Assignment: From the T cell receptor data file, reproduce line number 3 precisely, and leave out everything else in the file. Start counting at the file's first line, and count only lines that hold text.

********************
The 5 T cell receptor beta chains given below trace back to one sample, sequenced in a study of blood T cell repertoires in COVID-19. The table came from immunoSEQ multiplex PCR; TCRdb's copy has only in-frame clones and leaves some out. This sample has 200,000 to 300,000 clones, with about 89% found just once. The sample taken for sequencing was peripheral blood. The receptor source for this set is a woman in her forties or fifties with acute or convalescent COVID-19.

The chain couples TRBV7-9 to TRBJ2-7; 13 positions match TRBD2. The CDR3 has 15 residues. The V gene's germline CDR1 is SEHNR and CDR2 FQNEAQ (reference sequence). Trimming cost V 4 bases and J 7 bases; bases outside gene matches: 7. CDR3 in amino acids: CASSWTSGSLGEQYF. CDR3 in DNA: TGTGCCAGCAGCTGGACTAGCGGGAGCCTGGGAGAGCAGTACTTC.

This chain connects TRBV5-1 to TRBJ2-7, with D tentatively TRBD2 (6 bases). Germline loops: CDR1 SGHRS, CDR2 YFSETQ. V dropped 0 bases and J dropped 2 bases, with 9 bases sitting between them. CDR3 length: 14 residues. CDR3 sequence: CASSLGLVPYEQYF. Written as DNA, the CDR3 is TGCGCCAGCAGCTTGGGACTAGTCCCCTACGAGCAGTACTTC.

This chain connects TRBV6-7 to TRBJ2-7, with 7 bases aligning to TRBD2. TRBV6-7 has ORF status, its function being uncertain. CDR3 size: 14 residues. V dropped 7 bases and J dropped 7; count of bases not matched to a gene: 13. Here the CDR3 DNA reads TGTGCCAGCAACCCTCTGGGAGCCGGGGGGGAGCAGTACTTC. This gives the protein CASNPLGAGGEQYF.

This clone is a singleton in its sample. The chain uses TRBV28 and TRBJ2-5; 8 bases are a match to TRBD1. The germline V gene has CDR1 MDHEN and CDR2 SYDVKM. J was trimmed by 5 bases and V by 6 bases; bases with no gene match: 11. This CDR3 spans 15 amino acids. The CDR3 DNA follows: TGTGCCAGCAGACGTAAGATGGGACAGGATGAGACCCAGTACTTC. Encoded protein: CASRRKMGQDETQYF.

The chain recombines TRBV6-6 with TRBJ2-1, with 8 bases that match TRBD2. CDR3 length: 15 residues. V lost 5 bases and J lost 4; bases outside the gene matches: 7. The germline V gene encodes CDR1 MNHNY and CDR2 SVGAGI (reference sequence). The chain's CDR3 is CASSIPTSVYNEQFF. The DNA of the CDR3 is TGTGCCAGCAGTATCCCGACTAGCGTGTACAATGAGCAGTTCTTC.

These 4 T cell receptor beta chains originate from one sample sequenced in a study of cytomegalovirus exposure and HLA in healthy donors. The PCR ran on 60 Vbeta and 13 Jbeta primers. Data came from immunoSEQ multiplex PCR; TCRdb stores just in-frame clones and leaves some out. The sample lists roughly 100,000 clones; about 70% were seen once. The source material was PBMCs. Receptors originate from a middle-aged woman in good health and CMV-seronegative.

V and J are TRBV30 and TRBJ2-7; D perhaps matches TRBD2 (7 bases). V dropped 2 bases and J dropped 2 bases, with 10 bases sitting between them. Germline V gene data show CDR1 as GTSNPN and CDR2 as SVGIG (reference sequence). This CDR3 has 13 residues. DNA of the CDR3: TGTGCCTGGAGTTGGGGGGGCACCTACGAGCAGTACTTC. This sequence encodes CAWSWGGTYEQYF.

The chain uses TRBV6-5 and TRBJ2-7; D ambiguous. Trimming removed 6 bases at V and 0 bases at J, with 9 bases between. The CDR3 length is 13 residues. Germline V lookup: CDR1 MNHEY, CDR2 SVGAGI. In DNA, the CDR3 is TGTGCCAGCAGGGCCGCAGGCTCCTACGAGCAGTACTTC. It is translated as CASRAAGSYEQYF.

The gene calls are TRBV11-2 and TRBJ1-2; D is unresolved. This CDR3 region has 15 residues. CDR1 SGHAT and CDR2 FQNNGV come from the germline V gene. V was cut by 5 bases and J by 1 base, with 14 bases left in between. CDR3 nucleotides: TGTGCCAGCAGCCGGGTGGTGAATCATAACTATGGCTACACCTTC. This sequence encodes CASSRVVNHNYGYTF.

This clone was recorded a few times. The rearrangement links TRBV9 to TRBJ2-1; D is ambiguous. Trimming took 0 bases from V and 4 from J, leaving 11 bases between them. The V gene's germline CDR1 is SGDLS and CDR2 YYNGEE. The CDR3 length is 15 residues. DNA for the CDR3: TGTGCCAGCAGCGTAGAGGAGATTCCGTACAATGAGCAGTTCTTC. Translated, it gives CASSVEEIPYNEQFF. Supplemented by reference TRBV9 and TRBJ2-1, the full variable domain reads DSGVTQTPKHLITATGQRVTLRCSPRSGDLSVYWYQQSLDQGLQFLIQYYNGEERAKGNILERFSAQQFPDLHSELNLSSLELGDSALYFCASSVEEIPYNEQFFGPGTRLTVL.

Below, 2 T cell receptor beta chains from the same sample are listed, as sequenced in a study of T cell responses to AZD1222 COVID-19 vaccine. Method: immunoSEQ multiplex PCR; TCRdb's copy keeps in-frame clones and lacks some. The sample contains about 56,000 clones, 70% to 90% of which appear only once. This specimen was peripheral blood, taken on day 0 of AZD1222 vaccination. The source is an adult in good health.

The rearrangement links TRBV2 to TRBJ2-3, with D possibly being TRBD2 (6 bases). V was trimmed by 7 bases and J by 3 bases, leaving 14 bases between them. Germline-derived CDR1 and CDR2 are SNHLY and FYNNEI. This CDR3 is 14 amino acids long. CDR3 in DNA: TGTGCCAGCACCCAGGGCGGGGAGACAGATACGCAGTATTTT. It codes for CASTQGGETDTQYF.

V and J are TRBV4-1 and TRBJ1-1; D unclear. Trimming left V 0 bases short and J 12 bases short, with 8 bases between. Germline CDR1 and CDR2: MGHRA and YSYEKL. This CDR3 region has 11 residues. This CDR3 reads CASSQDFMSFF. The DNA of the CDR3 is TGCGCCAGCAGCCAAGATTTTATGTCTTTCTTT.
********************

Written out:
This chain connects TRBV5-1 to TRBJ2-7, with D tentatively TRBD2 (6 bases). Germline loops: CDR1 SGHRS, CDR2 YFSETQ. V dropped 0 bases and J dropped 2 bases, with 9 bases sitting between them. CDR3 length: 14 residues. CDR3 sequence: CASSLGLVPYEQYF. Written as DNA, the CDR3 is TGCGCCAGCAGCTTGGGACTAGTCCCCTACGAGCAGTACTTC.